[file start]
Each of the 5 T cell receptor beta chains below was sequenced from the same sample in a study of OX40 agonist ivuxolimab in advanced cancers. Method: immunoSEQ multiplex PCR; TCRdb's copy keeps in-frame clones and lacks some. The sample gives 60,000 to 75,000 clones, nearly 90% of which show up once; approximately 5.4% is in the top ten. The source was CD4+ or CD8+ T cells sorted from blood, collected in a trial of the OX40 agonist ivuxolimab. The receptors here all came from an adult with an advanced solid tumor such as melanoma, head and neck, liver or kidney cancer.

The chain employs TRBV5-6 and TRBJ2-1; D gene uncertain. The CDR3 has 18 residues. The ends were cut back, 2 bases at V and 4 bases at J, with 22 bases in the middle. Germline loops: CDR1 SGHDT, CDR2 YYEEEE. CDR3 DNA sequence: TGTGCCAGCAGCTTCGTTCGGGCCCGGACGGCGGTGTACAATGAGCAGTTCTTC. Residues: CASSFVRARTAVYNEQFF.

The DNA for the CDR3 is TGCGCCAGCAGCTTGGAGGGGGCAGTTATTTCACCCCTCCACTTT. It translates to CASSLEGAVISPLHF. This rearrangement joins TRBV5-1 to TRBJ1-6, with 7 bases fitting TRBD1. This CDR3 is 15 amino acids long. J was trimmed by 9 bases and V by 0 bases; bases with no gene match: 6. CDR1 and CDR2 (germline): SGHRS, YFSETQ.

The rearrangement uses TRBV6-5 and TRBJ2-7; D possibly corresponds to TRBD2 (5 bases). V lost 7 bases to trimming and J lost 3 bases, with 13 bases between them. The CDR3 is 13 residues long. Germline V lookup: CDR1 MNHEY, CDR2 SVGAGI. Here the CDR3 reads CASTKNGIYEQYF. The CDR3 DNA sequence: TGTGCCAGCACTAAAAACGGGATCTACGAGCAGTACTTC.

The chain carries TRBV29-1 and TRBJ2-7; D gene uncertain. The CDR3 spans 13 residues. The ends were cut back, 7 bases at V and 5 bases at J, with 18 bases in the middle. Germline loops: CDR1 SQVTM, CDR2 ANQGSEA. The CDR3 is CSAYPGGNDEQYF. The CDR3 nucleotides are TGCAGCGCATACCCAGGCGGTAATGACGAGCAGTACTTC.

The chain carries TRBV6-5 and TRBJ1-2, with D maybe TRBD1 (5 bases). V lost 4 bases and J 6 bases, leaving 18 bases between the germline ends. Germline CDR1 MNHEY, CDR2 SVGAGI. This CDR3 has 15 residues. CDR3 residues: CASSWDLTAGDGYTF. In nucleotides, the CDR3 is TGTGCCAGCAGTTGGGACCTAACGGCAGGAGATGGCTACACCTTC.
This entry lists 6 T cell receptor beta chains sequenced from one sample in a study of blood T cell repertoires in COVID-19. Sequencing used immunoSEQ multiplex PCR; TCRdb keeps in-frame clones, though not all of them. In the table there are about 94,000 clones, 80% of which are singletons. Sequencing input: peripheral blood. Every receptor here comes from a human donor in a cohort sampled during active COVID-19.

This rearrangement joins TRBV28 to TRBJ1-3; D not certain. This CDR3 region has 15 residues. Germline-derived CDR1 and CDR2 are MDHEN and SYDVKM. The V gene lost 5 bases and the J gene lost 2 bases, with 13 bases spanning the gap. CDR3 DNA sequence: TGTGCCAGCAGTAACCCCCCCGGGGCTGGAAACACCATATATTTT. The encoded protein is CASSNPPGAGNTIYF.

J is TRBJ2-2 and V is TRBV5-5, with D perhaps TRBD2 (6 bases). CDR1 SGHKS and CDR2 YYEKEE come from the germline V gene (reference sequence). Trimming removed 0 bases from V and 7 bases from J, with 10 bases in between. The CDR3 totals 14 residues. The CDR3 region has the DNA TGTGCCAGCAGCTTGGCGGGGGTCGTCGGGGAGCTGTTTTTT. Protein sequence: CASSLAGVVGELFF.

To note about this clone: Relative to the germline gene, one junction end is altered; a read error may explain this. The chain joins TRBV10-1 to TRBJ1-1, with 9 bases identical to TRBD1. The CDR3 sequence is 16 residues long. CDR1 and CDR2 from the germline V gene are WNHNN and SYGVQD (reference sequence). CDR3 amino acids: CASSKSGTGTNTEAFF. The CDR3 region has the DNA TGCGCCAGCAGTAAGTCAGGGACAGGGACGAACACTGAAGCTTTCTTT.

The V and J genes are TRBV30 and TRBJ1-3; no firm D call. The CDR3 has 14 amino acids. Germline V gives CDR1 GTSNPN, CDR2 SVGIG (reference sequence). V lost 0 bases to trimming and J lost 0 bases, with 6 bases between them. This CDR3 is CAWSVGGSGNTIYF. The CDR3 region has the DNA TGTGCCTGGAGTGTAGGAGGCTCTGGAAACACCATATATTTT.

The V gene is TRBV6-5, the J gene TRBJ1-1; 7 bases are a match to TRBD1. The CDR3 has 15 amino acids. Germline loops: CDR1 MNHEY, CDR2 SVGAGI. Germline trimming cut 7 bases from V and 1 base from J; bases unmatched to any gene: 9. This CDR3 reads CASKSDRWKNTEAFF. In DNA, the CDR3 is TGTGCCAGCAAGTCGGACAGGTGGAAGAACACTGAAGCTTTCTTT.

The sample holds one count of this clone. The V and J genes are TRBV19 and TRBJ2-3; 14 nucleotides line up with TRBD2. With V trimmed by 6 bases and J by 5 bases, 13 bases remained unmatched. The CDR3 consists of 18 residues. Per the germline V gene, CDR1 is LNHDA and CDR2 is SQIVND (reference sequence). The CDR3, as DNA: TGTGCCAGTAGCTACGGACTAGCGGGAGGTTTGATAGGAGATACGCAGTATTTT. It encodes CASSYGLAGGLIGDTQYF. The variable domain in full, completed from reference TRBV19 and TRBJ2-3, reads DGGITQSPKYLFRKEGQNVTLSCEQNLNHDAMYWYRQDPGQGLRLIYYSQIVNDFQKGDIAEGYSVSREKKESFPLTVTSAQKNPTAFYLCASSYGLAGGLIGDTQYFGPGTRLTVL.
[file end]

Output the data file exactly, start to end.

Each of the 5 T cell receptor beta chains below was sequenced from the same sample in a study of OX40 agonist ivuxolimab in advanced cancers. Method: immunoSEQ multiplex PCR; TCRdb's copy keeps in-frame clones and lacks some. The sample gives 60,000 to 75,000 clones, nearly 90% of which show up once; approximately 5.4% is in the top ten. The source was CD4+ or CD8+ T cells sorted from blood, collected in a trial of the OX40 agonist ivuxolimab. The receptors here all came from an adult with an advanced solid tumor such as melanoma, head and neck, liver or kidney cancer.

The chain employs TRBV5-6 and TRBJ2-1; D gene uncertain. The CDR3 has 18 residues. The ends were cut back, 2 bases at V and 4 bases at J, with 22 bases in the middle. Germline loops: CDR1 SGHDT, CDR2 YYEEEE. CDR3 DNA sequence: TGTGCCAGCAGCTTCGTTCGGGCCCGGACGGCGGTGTACAATGAGCAGTTCTTC. Residues: CASSFVRARTAVYNEQFF.

The DNA for the CDR3 is TGCGCCAGCAGCTTGGAGGGGGCAGTTATTTCACCCCTCCACTTT. It translates to CASSLEGAVISPLHF. This rearrangement joins TRBV5-1 to TRBJ1-6, with 7 bases fitting TRBD1. This CDR3 is 15 amino acids long. J was trimmed by 9 bases and V by 0 bases; bases with no gene match: 6. CDR1 and CDR2 (germline): SGHRS, YFSETQ.

The rearrangement uses TRBV6-5 and TRBJ2-7; D possibly corresponds to TRBD2 (5 bases). V lost 7 bases to trimming and J lost 3 bases, with 13 bases between them. The CDR3 is 13 residues long. Germline V lookup: CDR1 MNHEY, CDR2 SVGAGI. Here the CDR3 reads CASTKNGIYEQYF. The CDR3 DNA sequence: TGTGCCAGCACTAAAAACGGGATCTACGAGCAGTACTTC.

The chain carries TRBV29-1 and TRBJ2-7; D gene uncertain. The CDR3 spans 13 residues. The ends were cut back, 7 bases at V and 5 bases at J, with 18 bases in the middle. Germline loops: CDR1 SQVTM, CDR2 ANQGSEA. The CDR3 is CSAYPGGNDEQYF. The CDR3 nucleotides are TGCAGCGCATACCCAGGCGGTAATGACGAGCAGTACTTC.

The chain carries TRBV6-5 and TRBJ1-2, with D maybe TRBD1 (5 bases). V lost 4 bases and J 6 bases, leaving 18 bases between the germline ends. Germline CDR1 MNHEY, CDR2 SVGAGI. This CDR3 has 15 residues. CDR3 residues: CASSWDLTAGDGYTF. In nucleotides, the CDR3 is TGTGCCAGCAGTTGGGACCTAACGGCAGGAGATGGCTACACCTTC.
This entry lists 6 T cell receptor beta chains sequenced from one sample in a study of blood T cell repertoires in COVID-19. Sequencing used immunoSEQ multiplex PCR; TCRdb keeps in-frame clones, though not all of them. In the table there are about 94,000 clones, 80% of which are singletons. Sequencing input: peripheral blood. Every receptor here comes from a human donor in a cohort sampled during active COVID-19.

This rearrangement joins TRBV28 to TRBJ1-3; D not certain. This CDR3 region has 15 residues. Germline-derived CDR1 and CDR2 are MDHEN and SYDVKM. The V gene lost 5 bases and the J gene lost 2 bases, with 13 bases spanning the gap. CDR3 DNA sequence: TGTGCCAGCAGTAACCCCCCCGGGGCTGGAAACACCATATATTTT. The encoded protein is CASSNPPGAGNTIYF.

J is TRBJ2-2 and V is TRBV5-5, with D perhaps TRBD2 (6 bases). CDR1 SGHKS and CDR2 YYEKEE come from the germline V gene (reference sequence). Trimming removed 0 bases from V and 7 bases from J, with 10 bases in between. The CDR3 totals 14 residues. The CDR3 region has the DNA TGTGCCAGCAGCTTGGCGGGGGTCGTCGGGGAGCTGTTTTTT. Protein sequence: CASSLAGVVGELFF.

To note about this clone: Relative to the germline gene, one junction end is altered; a read error may explain this. The chain joins TRBV10-1 to TRBJ1-1, with 9 bases identical to TRBD1. The CDR3 sequence is 16 residues long. CDR1 and CDR2 from the germline V gene are WNHNN and SYGVQD (reference sequence). CDR3 amino acids: CASSKSGTGTNTEAFF. The CDR3 region has the DNA TGCGCCAGCAGTAAGTCAGGGACAGGGACGAACACTGAAGCTTTCTTT.

The V and J genes are TRBV30 and TRBJ1-3; no firm D call. The CDR3 has 14 amino acids. Germline V gives CDR1 GTSNPN, CDR2 SVGIG (reference sequence). V lost 0 bases to trimming and J lost 0 bases, with 6 bases between them. This CDR3 is CAWSVGGSGNTIYF. The CDR3 region has the DNA TGTGCCTGGAGTGTAGGAGGCTCTGGAAACACCATATATTTT.

The V gene is TRBV6-5, the J gene TRBJ1-1; 7 bases are a match to TRBD1. The CDR3 has 15 amino acids. Germline loops: CDR1 MNHEY, CDR2 SVGAGI. Germline trimming cut 7 bases from V and 1 base from J; bases unmatched to any gene: 9. This CDR3 reads CASKSDRWKNTEAFF. In DNA, the CDR3 is TGTGCCAGCAAGTCGGACAGGTGGAAGAACACTGAAGCTTTCTTT.

The sample holds one count of this clone. The V and J genes are TRBV19 and TRBJ2-3; 14 nucleotides line up with TRBD2. With V trimmed by 6 bases and J by 5 bases, 13 bases remained unmatched. The CDR3 consists of 18 residues. Per the germline V gene, CDR1 is LNHDA and CDR2 is SQIVND (reference sequence). The CDR3, as DNA: TGTGCCAGTAGCTACGGACTAGCGGGAGGTTTGATAGGAGATACGCAGTATTTT. It encodes CASSYGLAGGLIGDTQYF. The variable domain in full, completed from reference TRBV19 and TRBJ2-3, reads DGGITQSPKYLFRKEGQNVTLSCEQNLNHDAMYWYRQDPGQGLRLIYYSQIVNDFQKGDIAEGYSVSREKKESFPLTVTSAQKNPTAFYLCASSYGLAGGLIGDTQYFGPGTRLTVL.